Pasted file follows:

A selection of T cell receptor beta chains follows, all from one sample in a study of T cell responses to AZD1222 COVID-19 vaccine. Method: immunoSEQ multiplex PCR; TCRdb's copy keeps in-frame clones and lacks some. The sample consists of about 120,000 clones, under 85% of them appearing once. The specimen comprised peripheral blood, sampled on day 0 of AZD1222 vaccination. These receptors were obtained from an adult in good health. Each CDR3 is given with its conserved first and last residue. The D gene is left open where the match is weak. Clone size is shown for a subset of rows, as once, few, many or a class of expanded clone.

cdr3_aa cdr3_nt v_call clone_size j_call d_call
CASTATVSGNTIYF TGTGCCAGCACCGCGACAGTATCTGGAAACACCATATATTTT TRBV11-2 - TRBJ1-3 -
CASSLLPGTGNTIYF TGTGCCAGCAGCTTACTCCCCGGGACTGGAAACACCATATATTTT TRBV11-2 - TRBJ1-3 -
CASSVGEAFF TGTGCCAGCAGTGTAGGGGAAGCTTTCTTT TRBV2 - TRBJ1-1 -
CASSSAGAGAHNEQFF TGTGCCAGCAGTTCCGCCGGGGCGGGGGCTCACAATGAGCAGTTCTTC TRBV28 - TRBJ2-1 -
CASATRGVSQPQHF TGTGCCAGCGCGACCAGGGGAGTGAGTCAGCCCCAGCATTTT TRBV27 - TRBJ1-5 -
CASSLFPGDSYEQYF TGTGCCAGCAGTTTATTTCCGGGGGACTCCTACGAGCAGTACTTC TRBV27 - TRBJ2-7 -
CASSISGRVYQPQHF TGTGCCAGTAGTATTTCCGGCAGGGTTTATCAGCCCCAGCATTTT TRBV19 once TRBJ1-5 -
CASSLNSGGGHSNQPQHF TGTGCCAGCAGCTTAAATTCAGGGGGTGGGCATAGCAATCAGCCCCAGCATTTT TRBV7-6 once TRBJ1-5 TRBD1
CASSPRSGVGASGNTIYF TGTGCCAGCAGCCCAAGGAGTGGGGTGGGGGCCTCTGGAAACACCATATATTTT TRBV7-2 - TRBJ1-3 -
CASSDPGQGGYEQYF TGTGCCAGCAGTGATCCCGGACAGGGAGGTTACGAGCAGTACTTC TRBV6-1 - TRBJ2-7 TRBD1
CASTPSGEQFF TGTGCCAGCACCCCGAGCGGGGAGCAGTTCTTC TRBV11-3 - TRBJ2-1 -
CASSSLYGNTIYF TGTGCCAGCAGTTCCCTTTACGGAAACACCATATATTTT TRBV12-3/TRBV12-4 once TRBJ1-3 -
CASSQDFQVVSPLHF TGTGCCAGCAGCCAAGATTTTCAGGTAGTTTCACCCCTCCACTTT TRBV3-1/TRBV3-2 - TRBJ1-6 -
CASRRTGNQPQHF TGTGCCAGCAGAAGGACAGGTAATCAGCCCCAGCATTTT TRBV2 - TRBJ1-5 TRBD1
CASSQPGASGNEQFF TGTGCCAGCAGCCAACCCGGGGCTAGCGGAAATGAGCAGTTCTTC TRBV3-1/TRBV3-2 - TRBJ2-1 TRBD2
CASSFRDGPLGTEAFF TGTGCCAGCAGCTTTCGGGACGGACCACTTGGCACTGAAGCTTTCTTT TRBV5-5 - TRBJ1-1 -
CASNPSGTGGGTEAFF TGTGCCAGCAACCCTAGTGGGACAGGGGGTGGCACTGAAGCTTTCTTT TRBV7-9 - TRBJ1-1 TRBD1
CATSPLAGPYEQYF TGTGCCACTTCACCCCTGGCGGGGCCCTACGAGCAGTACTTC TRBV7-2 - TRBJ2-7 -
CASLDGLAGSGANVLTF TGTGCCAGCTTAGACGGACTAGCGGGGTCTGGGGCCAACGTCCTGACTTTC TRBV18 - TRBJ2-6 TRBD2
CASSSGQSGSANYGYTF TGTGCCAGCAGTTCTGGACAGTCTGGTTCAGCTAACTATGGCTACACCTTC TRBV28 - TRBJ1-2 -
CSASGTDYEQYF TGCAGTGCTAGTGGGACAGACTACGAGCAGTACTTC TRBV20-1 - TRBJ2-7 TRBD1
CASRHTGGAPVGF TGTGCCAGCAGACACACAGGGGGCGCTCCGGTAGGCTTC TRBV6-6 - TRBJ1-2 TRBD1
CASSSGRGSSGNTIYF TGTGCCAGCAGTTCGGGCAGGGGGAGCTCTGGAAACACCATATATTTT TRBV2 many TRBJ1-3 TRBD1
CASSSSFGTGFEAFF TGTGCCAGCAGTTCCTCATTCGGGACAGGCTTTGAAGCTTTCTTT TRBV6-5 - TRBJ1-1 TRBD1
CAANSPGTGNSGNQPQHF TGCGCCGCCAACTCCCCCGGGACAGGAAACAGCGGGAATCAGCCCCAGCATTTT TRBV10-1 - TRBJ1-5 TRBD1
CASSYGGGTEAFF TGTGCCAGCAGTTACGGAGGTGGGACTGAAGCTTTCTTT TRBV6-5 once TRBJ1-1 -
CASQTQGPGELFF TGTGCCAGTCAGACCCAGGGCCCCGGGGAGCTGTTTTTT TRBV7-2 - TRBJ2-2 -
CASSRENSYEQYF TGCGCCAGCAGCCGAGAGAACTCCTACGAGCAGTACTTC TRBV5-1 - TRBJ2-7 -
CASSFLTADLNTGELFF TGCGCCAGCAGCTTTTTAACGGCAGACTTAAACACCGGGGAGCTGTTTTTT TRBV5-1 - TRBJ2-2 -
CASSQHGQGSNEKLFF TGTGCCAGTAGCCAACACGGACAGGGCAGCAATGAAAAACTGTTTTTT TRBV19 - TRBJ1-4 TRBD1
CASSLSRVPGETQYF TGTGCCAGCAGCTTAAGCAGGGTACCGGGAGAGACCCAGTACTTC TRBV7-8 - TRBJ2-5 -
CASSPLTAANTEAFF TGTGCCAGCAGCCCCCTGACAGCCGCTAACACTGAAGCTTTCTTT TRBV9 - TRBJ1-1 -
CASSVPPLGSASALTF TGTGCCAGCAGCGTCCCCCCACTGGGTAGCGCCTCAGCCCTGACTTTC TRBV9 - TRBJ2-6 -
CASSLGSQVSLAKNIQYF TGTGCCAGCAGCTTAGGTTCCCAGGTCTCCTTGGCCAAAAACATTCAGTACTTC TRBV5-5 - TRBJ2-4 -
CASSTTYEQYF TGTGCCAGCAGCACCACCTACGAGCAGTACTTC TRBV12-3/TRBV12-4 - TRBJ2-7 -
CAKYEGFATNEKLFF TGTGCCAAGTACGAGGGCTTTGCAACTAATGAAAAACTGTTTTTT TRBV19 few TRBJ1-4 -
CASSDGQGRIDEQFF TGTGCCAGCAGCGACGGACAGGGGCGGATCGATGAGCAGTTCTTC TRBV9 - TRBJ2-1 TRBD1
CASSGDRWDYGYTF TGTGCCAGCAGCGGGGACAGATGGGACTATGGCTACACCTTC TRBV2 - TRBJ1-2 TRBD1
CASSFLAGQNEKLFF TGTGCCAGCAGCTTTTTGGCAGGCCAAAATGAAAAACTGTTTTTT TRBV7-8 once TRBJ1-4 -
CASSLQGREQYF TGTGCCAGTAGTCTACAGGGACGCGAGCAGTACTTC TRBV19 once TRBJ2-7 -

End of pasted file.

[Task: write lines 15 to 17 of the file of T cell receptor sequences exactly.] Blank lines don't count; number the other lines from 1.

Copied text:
CASSQDFQVVSPLHF TGTGCCAGCAGCCAAGATTTTCAGGTAGTTTCACCCCTCCACTTT TRBV3-1/TRBV3-2 - TRBJ1-6 -
CASRRTGNQPQHF TGTGCCAGCAGAAGGACAGGTAATCAGCCCCAGCATTTT TRBV2 - TRBJ1-5 TRBD1
CASSQPGASGNEQFF TGTGCCAGCAGCCAACCCGGGGCTAGCGGAAATGAGCAGTTCTTC TRBV3-1/TRBV3-2 - TRBJ2-1 TRBD2